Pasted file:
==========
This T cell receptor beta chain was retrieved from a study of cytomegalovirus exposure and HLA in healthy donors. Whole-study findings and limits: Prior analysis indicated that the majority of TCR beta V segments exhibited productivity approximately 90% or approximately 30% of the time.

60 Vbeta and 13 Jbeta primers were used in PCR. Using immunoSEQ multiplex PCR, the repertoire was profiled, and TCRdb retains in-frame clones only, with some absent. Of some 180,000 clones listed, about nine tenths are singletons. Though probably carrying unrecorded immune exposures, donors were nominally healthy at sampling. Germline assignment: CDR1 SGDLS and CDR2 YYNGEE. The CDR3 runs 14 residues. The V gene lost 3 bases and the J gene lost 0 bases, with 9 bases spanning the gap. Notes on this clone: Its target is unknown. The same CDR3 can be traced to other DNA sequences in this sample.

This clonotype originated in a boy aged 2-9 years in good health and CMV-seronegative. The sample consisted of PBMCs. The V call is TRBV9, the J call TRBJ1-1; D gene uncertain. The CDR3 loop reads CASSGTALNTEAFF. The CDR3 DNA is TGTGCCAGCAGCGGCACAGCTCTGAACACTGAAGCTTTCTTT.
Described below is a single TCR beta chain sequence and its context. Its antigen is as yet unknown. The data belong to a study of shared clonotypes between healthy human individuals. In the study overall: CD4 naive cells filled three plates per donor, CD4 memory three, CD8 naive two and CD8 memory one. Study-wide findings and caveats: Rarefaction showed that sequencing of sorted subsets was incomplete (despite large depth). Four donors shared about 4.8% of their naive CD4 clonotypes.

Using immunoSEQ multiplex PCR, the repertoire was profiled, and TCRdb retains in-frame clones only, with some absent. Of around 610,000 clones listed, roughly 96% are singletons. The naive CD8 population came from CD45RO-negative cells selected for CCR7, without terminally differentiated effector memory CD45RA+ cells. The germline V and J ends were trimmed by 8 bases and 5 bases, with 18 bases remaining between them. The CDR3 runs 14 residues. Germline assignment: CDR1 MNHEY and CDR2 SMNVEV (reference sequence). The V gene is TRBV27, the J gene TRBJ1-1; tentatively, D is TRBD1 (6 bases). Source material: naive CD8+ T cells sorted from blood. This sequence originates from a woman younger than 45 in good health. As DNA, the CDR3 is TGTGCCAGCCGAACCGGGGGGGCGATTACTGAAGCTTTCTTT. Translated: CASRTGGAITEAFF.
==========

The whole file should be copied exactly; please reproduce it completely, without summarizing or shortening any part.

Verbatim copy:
This T cell receptor beta chain was retrieved from a study of cytomegalovirus exposure and HLA in healthy donors. Whole-study findings and limits: Prior analysis indicated that the majority of TCR beta V segments exhibited productivity approximately 90% or approximately 30% of the time.

60 Vbeta and 13 Jbeta primers were used in PCR. Using immunoSEQ multiplex PCR, the repertoire was profiled, and TCRdb retains in-frame clones only, with some absent. Of some 180,000 clones listed, about nine tenths are singletons. Though probably carrying unrecorded immune exposures, donors were nominally healthy at sampling. Germline assignment: CDR1 SGDLS and CDR2 YYNGEE. The CDR3 runs 14 residues. The V gene lost 3 bases and the J gene lost 0 bases, with 9 bases spanning the gap. Notes on this clone: Its target is unknown. The same CDR3 can be traced to other DNA sequences in this sample.

This clonotype originated in a boy aged 2-9 years in good health and CMV-seronegative. The sample consisted of PBMCs. The V call is TRBV9, the J call TRBJ1-1; D gene uncertain. The CDR3 loop reads CASSGTALNTEAFF. The CDR3 DNA is TGTGCCAGCAGCGGCACAGCTCTGAACACTGAAGCTTTCTTT.
Described below is a single TCR beta chain sequence and its context. Its antigen is as yet unknown. The data belong to a study of shared clonotypes between healthy human individuals. In the study overall: CD4 naive cells filled three plates per donor, CD4 memory three, CD8 naive two and CD8 memory one. Study-wide findings and caveats: Rarefaction showed that sequencing of sorted subsets was incomplete (despite large depth). Four donors shared about 4.8% of their naive CD4 clonotypes.

Using immunoSEQ multiplex PCR, the repertoire was profiled, and TCRdb retains in-frame clones only, with some absent. Of around 610,000 clones listed, roughly 96% are singletons. The naive CD8 population came from CD45RO-negative cells selected for CCR7, without terminally differentiated effector memory CD45RA+ cells. The germline V and J ends were trimmed by 8 bases and 5 bases, with 18 bases remaining between them. The CDR3 runs 14 residues. Germline assignment: CDR1 MNHEY and CDR2 SMNVEV (reference sequence). The V gene is TRBV27, the J gene TRBJ1-1; tentatively, D is TRBD1 (6 bases). Source material: naive CD8+ T cells sorted from blood. This sequence originates from a woman younger than 45 in good health. As DNA, the CDR3 is TGTGCCAGCCGAACCGGGGGGGCGATTACTGAAGCTTTCTTT. Translated: CASRTGGAITEAFF.